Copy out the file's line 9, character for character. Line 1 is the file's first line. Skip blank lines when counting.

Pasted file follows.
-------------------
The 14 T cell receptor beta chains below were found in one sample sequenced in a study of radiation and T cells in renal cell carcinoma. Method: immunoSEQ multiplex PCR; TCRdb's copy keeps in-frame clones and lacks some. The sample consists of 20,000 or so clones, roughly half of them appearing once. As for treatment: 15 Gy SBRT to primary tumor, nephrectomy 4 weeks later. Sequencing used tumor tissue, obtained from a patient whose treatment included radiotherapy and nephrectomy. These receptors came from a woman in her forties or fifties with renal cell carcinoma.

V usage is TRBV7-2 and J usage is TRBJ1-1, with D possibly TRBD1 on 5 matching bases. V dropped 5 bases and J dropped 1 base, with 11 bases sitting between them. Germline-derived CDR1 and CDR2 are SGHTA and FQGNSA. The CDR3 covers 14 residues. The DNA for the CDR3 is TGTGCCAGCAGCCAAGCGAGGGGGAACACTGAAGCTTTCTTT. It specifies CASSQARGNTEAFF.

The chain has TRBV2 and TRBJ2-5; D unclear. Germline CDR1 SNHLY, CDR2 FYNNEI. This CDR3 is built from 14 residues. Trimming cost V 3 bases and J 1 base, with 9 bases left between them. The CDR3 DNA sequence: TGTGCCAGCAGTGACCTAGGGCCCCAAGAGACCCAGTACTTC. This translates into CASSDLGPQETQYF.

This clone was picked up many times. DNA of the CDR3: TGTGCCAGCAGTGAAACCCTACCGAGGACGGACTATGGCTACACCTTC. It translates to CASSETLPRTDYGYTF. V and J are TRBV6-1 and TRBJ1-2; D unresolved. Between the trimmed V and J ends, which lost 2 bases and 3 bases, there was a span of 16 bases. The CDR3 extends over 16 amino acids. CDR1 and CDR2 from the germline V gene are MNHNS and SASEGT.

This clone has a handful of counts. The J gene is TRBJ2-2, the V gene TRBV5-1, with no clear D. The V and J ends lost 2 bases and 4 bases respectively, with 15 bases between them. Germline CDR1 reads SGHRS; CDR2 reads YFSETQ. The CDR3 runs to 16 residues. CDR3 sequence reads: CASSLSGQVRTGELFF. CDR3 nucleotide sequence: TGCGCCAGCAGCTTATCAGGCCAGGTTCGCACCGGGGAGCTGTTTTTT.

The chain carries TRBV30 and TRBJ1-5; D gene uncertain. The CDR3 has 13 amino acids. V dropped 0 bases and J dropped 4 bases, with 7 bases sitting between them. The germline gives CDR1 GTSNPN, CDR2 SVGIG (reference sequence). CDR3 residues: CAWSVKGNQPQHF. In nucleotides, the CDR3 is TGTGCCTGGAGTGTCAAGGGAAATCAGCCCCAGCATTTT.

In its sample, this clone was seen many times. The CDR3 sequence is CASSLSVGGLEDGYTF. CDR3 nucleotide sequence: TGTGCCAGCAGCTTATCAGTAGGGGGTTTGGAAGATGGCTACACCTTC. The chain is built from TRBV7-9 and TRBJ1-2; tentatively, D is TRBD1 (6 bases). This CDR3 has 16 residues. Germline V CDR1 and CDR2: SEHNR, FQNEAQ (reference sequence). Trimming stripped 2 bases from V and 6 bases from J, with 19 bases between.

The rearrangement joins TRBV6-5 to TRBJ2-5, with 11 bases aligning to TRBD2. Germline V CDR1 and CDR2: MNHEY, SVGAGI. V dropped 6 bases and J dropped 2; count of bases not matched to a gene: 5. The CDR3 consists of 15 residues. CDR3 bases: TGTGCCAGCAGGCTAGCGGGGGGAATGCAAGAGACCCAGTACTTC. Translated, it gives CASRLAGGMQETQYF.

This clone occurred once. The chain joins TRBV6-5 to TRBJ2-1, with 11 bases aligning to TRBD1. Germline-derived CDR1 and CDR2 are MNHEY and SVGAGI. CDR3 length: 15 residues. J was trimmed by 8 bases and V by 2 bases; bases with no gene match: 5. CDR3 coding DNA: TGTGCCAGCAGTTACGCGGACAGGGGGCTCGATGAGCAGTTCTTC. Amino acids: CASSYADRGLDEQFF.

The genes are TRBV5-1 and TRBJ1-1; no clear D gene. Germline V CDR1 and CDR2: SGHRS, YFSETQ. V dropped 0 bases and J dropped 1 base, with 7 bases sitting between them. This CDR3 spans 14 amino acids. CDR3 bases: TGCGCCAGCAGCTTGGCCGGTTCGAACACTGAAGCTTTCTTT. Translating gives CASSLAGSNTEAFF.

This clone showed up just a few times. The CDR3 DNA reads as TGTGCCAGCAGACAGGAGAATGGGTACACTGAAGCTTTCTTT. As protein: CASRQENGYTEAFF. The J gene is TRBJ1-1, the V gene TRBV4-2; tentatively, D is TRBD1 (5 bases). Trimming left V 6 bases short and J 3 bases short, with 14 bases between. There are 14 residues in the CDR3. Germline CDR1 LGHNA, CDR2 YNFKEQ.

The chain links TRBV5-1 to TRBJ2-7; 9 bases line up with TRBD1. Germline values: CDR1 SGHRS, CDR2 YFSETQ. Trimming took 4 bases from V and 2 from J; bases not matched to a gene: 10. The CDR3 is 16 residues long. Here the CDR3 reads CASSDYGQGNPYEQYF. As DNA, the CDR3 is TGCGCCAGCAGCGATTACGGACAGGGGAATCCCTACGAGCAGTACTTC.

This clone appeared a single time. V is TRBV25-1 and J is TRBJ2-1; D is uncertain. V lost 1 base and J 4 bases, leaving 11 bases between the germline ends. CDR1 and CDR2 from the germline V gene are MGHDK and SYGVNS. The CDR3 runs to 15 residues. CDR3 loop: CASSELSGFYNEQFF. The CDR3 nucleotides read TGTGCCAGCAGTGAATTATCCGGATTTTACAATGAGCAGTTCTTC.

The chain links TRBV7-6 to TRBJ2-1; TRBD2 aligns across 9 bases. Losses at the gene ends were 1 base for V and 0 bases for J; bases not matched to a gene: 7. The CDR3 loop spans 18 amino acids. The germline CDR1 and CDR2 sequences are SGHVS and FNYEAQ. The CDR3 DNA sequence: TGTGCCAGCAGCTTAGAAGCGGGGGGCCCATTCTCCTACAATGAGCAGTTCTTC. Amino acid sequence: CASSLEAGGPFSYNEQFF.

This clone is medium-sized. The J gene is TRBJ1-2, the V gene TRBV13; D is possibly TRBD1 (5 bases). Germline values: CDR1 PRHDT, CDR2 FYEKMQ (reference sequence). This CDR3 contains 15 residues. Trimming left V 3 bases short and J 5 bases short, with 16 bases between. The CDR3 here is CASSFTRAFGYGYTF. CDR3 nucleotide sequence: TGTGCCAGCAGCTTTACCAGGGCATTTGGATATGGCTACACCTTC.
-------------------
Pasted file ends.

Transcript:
This clone occurred once. The chain joins TRBV6-5 to TRBJ2-1, with 11 bases aligning to TRBD1. Germline-derived CDR1 and CDR2 are MNHEY and SVGAGI. CDR3 length: 15 residues. J was trimmed by 8 bases and V by 2 bases; bases with no gene match: 5. CDR3 coding DNA: TGTGCCAGCAGTTACGCGGACAGGGGGCTCGATGAGCAGTTCTTC. Amino acids: CASSYADRGLDEQFF.